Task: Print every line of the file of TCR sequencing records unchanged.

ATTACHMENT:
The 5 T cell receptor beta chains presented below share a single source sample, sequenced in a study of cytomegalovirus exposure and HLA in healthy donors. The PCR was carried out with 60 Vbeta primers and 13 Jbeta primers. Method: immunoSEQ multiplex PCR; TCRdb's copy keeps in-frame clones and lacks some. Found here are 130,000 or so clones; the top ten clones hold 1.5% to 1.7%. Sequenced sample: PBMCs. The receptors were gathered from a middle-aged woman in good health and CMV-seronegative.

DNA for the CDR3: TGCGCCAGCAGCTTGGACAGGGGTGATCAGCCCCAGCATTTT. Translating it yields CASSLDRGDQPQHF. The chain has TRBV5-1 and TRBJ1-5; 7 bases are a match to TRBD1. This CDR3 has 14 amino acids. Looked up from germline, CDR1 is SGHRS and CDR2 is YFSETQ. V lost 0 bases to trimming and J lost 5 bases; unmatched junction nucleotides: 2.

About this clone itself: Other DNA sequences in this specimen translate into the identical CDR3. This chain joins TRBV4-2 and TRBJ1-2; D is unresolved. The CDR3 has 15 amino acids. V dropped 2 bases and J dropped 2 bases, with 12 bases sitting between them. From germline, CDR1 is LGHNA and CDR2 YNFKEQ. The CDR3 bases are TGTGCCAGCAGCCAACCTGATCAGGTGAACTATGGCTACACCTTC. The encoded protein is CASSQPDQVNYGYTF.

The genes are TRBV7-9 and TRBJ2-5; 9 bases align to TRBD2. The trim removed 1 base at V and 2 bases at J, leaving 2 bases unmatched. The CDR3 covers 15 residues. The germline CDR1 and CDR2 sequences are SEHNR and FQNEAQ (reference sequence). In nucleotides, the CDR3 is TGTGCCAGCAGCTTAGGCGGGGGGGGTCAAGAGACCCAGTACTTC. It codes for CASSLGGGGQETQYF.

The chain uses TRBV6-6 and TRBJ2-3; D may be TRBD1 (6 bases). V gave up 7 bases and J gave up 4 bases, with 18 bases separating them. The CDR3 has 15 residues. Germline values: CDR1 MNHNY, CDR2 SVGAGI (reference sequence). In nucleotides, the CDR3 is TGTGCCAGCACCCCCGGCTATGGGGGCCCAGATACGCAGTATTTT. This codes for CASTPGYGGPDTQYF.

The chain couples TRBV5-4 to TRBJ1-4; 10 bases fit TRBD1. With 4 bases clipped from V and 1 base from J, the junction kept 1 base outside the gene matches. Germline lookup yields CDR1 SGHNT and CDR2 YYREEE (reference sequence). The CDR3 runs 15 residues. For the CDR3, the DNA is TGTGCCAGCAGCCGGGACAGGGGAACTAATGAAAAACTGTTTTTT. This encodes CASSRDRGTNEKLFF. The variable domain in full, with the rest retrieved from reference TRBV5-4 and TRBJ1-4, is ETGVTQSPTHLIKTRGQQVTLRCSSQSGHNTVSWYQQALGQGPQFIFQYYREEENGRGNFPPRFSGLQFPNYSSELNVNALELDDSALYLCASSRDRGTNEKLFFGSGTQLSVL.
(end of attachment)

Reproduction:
The 5 T cell receptor beta chains presented below share a single source sample, sequenced in a study of cytomegalovirus exposure and HLA in healthy donors. The PCR was carried out with 60 Vbeta primers and 13 Jbeta primers. Method: immunoSEQ multiplex PCR; TCRdb's copy keeps in-frame clones and lacks some. Found here are 130,000 or so clones; the top ten clones hold 1.5% to 1.7%. Sequenced sample: PBMCs. The receptors were gathered from a middle-aged woman in good health and CMV-seronegative.

DNA for the CDR3: TGCGCCAGCAGCTTGGACAGGGGTGATCAGCCCCAGCATTTT. Translating it yields CASSLDRGDQPQHF. The chain has TRBV5-1 and TRBJ1-5; 7 bases are a match to TRBD1. This CDR3 has 14 amino acids. Looked up from germline, CDR1 is SGHRS and CDR2 is YFSETQ. V lost 0 bases to trimming and J lost 5 bases; unmatched junction nucleotides: 2.

About this clone itself: Other DNA sequences in this specimen translate into the identical CDR3. This chain joins TRBV4-2 and TRBJ1-2; D is unresolved. The CDR3 has 15 amino acids. V dropped 2 bases and J dropped 2 bases, with 12 bases sitting between them. From germline, CDR1 is LGHNA and CDR2 YNFKEQ. The CDR3 bases are TGTGCCAGCAGCCAACCTGATCAGGTGAACTATGGCTACACCTTC. The encoded protein is CASSQPDQVNYGYTF.

The genes are TRBV7-9 and TRBJ2-5; 9 bases align to TRBD2. The trim removed 1 base at V and 2 bases at J, leaving 2 bases unmatched. The CDR3 covers 15 residues. The germline CDR1 and CDR2 sequences are SEHNR and FQNEAQ (reference sequence). In nucleotides, the CDR3 is TGTGCCAGCAGCTTAGGCGGGGGGGGTCAAGAGACCCAGTACTTC. It codes for CASSLGGGGQETQYF.

The chain uses TRBV6-6 and TRBJ2-3; D may be TRBD1 (6 bases). V gave up 7 bases and J gave up 4 bases, with 18 bases separating them. The CDR3 has 15 residues. Germline values: CDR1 MNHNY, CDR2 SVGAGI (reference sequence). In nucleotides, the CDR3 is TGTGCCAGCACCCCCGGCTATGGGGGCCCAGATACGCAGTATTTT. This codes for CASTPGYGGPDTQYF.

The chain couples TRBV5-4 to TRBJ1-4; 10 bases fit TRBD1. With 4 bases clipped from V and 1 base from J, the junction kept 1 base outside the gene matches. Germline lookup yields CDR1 SGHNT and CDR2 YYREEE (reference sequence). The CDR3 runs 15 residues. For the CDR3, the DNA is TGTGCCAGCAGCCGGGACAGGGGAACTAATGAAAAACTGTTTTTT. This encodes CASSRDRGTNEKLFF. The variable domain in full, with the rest retrieved from reference TRBV5-4 and TRBJ1-4, is ETGVTQSPTHLIKTRGQQVTLRCSSQSGHNTVSWYQQALGQGPQFIFQYYREEENGRGNFPPRFSGLQFPNYSSELNVNALELDDSALYLCASSRDRGTNEKLFFGSGTQLSVL.